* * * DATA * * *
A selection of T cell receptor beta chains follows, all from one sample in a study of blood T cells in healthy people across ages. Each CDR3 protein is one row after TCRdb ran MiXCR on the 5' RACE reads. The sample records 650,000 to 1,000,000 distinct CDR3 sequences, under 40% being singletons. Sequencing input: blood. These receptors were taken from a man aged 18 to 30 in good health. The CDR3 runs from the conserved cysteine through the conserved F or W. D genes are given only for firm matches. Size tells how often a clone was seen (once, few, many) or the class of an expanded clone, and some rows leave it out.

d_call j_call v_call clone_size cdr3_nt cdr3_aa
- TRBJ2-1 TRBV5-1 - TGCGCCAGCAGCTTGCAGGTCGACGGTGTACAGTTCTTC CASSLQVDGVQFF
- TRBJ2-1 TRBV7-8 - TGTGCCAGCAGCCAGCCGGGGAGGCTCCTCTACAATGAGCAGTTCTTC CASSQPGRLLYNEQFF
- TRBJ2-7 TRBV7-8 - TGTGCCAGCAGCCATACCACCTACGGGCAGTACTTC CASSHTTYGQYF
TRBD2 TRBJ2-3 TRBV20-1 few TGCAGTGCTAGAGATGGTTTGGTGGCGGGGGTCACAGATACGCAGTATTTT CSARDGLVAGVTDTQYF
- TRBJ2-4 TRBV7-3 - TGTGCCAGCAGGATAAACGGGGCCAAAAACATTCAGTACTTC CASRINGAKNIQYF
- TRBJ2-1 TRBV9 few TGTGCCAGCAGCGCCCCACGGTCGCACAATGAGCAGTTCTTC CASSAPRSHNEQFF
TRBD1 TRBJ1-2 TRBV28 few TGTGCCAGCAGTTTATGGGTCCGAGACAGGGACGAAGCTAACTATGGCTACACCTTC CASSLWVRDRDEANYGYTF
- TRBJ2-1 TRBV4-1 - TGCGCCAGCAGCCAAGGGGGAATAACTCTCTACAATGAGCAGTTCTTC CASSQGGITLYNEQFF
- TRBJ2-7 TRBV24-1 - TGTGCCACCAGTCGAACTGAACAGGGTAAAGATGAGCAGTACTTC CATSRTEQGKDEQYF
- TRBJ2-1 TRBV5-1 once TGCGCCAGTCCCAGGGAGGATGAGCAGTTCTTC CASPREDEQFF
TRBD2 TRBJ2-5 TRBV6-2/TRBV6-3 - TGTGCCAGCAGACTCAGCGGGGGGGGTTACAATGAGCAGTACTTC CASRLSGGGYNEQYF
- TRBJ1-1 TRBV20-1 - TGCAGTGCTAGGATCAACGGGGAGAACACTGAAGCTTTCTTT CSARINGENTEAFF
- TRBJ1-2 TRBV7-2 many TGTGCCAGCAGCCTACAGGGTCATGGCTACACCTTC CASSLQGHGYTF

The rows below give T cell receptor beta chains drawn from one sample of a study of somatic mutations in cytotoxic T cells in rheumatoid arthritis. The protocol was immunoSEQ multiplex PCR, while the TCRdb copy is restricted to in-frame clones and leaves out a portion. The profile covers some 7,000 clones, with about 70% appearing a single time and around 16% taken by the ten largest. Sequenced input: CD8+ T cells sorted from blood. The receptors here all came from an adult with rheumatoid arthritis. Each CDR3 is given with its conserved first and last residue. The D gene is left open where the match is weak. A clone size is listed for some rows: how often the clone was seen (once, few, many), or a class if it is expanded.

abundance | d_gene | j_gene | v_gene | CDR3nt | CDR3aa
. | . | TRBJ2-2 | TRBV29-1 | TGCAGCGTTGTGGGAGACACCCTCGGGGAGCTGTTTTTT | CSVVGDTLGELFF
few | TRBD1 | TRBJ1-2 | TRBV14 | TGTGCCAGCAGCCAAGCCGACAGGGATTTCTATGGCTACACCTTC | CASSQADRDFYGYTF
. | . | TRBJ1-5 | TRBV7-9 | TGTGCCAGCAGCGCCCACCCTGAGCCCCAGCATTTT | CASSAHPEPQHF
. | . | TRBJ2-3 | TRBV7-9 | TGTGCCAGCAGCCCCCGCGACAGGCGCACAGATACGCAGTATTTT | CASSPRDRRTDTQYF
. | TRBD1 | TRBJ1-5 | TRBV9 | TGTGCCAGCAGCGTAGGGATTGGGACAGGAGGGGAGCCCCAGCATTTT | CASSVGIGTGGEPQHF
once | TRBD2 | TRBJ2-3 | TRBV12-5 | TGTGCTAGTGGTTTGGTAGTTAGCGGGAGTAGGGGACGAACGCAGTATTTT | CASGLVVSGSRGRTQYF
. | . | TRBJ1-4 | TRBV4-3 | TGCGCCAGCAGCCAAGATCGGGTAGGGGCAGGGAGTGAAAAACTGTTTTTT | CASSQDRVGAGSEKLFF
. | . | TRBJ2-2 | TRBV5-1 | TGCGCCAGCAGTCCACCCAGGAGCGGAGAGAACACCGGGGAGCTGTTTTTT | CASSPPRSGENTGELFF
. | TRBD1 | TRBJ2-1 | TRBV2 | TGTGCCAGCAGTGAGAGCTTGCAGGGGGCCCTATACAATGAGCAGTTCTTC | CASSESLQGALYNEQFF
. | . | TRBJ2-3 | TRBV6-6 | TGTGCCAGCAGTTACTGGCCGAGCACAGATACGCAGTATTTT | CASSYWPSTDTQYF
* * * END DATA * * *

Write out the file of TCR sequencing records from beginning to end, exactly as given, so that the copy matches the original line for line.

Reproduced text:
A selection of T cell receptor beta chains follows, all from one sample in a study of blood T cells in healthy people across ages. Each CDR3 protein is one row after TCRdb ran MiXCR on the 5' RACE reads. The sample records 650,000 to 1,000,000 distinct CDR3 sequences, under 40% being singletons. Sequencing input: blood. These receptors were taken from a man aged 18 to 30 in good health. The CDR3 runs from the conserved cysteine through the conserved F or W. D genes are given only for firm matches. Size tells how often a clone was seen (once, few, many) or the class of an expanded clone, and some rows leave it out.

d_call j_call v_call clone_size cdr3_nt cdr3_aa
- TRBJ2-1 TRBV5-1 - TGCGCCAGCAGCTTGCAGGTCGACGGTGTACAGTTCTTC CASSLQVDGVQFF
- TRBJ2-1 TRBV7-8 - TGTGCCAGCAGCCAGCCGGGGAGGCTCCTCTACAATGAGCAGTTCTTC CASSQPGRLLYNEQFF
- TRBJ2-7 TRBV7-8 - TGTGCCAGCAGCCATACCACCTACGGGCAGTACTTC CASSHTTYGQYF
TRBD2 TRBJ2-3 TRBV20-1 few TGCAGTGCTAGAGATGGTTTGGTGGCGGGGGTCACAGATACGCAGTATTTT CSARDGLVAGVTDTQYF
- TRBJ2-4 TRBV7-3 - TGTGCCAGCAGGATAAACGGGGCCAAAAACATTCAGTACTTC CASRINGAKNIQYF
- TRBJ2-1 TRBV9 few TGTGCCAGCAGCGCCCCACGGTCGCACAATGAGCAGTTCTTC CASSAPRSHNEQFF
TRBD1 TRBJ1-2 TRBV28 few TGTGCCAGCAGTTTATGGGTCCGAGACAGGGACGAAGCTAACTATGGCTACACCTTC CASSLWVRDRDEANYGYTF
- TRBJ2-1 TRBV4-1 - TGCGCCAGCAGCCAAGGGGGAATAACTCTCTACAATGAGCAGTTCTTC CASSQGGITLYNEQFF
- TRBJ2-7 TRBV24-1 - TGTGCCACCAGTCGAACTGAACAGGGTAAAGATGAGCAGTACTTC CATSRTEQGKDEQYF
- TRBJ2-1 TRBV5-1 once TGCGCCAGTCCCAGGGAGGATGAGCAGTTCTTC CASPREDEQFF
TRBD2 TRBJ2-5 TRBV6-2/TRBV6-3 - TGTGCCAGCAGACTCAGCGGGGGGGGTTACAATGAGCAGTACTTC CASRLSGGGYNEQYF
- TRBJ1-1 TRBV20-1 - TGCAGTGCTAGGATCAACGGGGAGAACACTGAAGCTTTCTTT CSARINGENTEAFF
- TRBJ1-2 TRBV7-2 many TGTGCCAGCAGCCTACAGGGTCATGGCTACACCTTC CASSLQGHGYTF

The rows below give T cell receptor beta chains drawn from one sample of a study of somatic mutations in cytotoxic T cells in rheumatoid arthritis. The protocol was immunoSEQ multiplex PCR, while the TCRdb copy is restricted to in-frame clones and leaves out a portion. The profile covers some 7,000 clones, with about 70% appearing a single time and around 16% taken by the ten largest. Sequenced input: CD8+ T cells sorted from blood. The receptors here all came from an adult with rheumatoid arthritis. Each CDR3 is given with its conserved first and last residue. The D gene is left open where the match is weak. A clone size is listed for some rows: how often the clone was seen (once, few, many), or a class if it is expanded.

abundance | d_gene | j_gene | v_gene | CDR3nt | CDR3aa
. | . | TRBJ2-2 | TRBV29-1 | TGCAGCGTTGTGGGAGACACCCTCGGGGAGCTGTTTTTT | CSVVGDTLGELFF
few | TRBD1 | TRBJ1-2 | TRBV14 | TGTGCCAGCAGCCAAGCCGACAGGGATTTCTATGGCTACACCTTC | CASSQADRDFYGYTF
. | . | TRBJ1-5 | TRBV7-9 | TGTGCCAGCAGCGCCCACCCTGAGCCCCAGCATTTT | CASSAHPEPQHF
. | . | TRBJ2-3 | TRBV7-9 | TGTGCCAGCAGCCCCCGCGACAGGCGCACAGATACGCAGTATTTT | CASSPRDRRTDTQYF
. | TRBD1 | TRBJ1-5 | TRBV9 | TGTGCCAGCAGCGTAGGGATTGGGACAGGAGGGGAGCCCCAGCATTTT | CASSVGIGTGGEPQHF
once | TRBD2 | TRBJ2-3 | TRBV12-5 | TGTGCTAGTGGTTTGGTAGTTAGCGGGAGTAGGGGACGAACGCAGTATTTT | CASGLVVSGSRGRTQYF
. | . | TRBJ1-4 | TRBV4-3 | TGCGCCAGCAGCCAAGATCGGGTAGGGGCAGGGAGTGAAAAACTGTTTTTT | CASSQDRVGAGSEKLFF
. | . | TRBJ2-2 | TRBV5-1 | TGCGCCAGCAGTCCACCCAGGAGCGGAGAGAACACCGGGGAGCTGTTTTTT | CASSPPRSGENTGELFF
. | TRBD1 | TRBJ2-1 | TRBV2 | TGTGCCAGCAGTGAGAGCTTGCAGGGGGCCCTATACAATGAGCAGTTCTTC | CASSESLQGALYNEQFF
. | . | TRBJ2-3 | TRBV6-6 | TGTGCCAGCAGTTACTGGCCGAGCACAGATACGCAGTATTTT | CASSYWPSTDTQYF